Does Tamiflu work?
A new analysis is questioning the value of the widely used antiviral drug Tamiflu for treating the flu.
Chris Del Mar of Bond University in Australia led a team of researchers that updated the widely respected Cochrane Collaboration's 2005 evaluation of the effectiveness of Tamiflu and other so-called neuraminidase inhibitors by compiling data from 20 studies that have examined the drugs.
The analysis, published online by the British medical journal BMJ, concludes that the available evidence indicates that the drugs have a "modest effectiveness" against the symptoms of the flu in otherwise healthy adults -- cutting symptoms by about a day. But the group concluded a "paucity of good data has undermined previous findings" suggesting Tamiflu could prevent severe complications from the flu. In an accompanying paper, Nick Fremantle and Melanie Calvert from the University of Birmingham reviewed additional studies and concluded the drug may reduce the risk of pneumonia in otherwise healthy people who get the flu, but the benefit is probably very small and needs to be weighed against potential side effects.
In an article accompanying the analysis, a researcher involved in the analysis criticizes Roche, the company that makes Tamiflu, for failing to provide details about studies that have been conducted to evaluate the drug. Peter Doshi of the Massachusetts Institute of Techology argues that the case illustrates the problems involved when pharmacecutical companies conduct medical research. Fiona Godlee, the journal's editor, notes that governments have spent billions of dollars to stockpile the drug to fight flu pandemics like the H1N1 pandemic and are unable to judge its effectiveness.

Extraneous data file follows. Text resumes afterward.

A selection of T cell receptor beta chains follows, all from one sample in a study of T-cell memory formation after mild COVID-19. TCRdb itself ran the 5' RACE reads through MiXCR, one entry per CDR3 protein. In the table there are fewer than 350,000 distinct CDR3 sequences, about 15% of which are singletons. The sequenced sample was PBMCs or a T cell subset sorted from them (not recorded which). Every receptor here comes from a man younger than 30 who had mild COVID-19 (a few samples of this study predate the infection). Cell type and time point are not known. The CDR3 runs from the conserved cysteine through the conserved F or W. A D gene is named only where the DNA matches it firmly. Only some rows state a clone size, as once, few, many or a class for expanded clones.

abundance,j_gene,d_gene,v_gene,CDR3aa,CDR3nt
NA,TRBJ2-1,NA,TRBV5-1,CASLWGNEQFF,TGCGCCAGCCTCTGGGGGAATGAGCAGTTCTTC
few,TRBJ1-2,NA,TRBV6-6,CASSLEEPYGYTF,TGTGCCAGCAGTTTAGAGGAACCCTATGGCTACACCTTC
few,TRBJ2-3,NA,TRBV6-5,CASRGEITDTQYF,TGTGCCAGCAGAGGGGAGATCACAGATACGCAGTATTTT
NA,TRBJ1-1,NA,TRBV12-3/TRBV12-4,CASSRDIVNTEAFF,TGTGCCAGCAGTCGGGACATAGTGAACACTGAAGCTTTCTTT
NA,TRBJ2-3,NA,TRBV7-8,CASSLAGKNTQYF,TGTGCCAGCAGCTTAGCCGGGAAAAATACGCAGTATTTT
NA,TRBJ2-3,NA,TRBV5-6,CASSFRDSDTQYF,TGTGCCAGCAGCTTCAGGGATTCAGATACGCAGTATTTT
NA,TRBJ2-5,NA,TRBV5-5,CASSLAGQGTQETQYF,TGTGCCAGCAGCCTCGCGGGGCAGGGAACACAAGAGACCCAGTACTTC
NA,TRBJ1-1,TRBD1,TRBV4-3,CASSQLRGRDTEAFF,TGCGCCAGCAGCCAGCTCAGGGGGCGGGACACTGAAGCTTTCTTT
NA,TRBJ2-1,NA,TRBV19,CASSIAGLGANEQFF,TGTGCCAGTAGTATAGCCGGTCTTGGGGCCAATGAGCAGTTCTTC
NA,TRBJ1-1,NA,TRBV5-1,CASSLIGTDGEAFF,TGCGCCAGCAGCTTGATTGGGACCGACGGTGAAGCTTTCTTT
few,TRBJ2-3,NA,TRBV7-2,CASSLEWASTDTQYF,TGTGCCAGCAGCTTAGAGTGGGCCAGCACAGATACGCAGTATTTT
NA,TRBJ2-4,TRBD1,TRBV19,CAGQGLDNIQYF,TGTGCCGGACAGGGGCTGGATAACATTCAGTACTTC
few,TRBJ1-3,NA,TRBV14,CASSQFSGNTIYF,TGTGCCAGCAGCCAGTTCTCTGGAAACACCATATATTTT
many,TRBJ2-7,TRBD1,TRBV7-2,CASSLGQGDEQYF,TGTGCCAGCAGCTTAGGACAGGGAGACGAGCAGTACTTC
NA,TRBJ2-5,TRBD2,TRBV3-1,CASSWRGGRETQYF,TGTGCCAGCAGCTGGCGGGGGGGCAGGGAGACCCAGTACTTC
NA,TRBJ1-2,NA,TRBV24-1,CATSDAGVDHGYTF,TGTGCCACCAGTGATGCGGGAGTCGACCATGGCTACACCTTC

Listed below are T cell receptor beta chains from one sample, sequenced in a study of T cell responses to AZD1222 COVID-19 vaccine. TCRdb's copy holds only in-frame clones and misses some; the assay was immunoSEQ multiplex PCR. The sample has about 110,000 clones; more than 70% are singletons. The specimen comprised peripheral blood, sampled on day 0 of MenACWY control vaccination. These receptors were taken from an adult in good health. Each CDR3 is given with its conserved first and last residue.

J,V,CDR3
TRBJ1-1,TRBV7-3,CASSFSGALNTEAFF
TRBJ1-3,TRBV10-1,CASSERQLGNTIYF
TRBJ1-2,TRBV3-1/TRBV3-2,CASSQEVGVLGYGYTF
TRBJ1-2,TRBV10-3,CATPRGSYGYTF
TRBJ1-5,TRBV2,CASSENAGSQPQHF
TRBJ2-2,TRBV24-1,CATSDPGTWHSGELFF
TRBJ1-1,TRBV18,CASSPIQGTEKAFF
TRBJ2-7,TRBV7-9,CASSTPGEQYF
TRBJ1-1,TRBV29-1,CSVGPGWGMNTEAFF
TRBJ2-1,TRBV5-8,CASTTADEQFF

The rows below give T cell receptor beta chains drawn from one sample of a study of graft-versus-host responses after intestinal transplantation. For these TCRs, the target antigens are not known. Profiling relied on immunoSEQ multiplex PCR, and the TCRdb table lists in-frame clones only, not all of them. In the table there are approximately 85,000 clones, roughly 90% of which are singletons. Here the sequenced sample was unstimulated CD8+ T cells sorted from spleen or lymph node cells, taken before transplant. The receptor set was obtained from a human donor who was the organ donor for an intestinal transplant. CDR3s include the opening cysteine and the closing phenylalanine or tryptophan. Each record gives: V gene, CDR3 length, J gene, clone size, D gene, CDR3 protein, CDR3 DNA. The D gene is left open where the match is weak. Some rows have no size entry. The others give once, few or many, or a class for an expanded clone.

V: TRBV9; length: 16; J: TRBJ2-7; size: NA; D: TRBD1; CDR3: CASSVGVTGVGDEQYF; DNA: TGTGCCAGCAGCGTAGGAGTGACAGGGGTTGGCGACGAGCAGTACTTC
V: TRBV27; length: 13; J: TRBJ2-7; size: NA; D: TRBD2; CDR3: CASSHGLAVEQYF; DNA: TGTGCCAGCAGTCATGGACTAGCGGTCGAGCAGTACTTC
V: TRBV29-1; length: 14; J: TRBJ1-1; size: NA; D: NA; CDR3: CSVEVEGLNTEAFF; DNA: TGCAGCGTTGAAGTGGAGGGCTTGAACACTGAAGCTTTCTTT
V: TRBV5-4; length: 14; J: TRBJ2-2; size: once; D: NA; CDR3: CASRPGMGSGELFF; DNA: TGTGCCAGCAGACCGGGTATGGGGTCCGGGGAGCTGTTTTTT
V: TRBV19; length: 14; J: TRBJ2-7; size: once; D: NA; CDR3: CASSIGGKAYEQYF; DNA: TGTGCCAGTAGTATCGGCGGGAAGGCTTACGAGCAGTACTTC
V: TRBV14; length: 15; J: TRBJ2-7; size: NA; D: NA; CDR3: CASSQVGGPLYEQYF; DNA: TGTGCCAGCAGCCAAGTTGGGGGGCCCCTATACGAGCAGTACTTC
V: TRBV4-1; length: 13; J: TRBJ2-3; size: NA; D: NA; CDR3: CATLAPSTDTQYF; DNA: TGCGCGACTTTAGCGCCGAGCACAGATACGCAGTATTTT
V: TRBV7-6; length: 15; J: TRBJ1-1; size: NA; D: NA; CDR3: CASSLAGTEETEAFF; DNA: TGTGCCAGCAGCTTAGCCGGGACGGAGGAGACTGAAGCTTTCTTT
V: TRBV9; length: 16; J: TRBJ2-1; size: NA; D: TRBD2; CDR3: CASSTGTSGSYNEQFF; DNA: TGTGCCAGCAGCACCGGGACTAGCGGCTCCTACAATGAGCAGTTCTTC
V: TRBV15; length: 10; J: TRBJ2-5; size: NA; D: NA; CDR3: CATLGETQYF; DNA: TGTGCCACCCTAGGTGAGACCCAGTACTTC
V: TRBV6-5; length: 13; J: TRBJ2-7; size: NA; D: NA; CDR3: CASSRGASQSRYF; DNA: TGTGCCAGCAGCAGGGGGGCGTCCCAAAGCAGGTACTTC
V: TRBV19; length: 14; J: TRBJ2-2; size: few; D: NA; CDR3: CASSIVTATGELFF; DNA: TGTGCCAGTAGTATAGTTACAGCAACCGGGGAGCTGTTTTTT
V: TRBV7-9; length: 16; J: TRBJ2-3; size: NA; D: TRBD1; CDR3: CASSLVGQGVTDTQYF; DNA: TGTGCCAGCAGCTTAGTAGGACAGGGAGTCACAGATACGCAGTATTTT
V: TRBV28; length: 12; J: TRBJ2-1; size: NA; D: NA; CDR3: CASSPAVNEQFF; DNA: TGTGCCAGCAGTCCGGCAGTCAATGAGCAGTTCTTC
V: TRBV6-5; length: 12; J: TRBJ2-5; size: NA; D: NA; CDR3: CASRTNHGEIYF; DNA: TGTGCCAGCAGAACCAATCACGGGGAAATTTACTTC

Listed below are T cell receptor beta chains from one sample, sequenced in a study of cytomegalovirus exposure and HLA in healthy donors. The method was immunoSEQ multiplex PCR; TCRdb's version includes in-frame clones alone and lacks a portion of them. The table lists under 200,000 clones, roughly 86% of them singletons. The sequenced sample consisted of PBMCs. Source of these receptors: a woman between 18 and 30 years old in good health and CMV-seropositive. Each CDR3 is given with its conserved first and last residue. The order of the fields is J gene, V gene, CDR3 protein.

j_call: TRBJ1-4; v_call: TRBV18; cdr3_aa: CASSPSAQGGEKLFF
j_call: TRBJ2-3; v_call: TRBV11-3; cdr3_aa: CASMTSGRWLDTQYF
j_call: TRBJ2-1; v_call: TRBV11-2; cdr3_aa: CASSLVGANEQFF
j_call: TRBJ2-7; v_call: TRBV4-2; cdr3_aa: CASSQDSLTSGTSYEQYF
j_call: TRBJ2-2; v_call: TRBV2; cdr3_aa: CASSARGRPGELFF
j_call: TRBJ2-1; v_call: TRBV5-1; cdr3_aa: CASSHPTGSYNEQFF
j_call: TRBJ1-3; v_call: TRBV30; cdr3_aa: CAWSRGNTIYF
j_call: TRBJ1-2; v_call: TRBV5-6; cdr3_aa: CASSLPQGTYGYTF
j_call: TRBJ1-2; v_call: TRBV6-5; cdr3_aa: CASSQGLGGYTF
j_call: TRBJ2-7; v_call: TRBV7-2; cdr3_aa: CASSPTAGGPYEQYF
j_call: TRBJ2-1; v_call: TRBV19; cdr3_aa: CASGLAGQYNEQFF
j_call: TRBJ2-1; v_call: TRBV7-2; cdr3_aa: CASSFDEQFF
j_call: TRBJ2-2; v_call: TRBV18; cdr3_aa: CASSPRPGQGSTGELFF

In responses to the analysis and to questions from the journal, James Smith from Roche defended the drug's effectiveness, saying studies had clearly demonstrated the safety and usefulness of the drug and argued that government regulatory agencies have full access to all the company's data.
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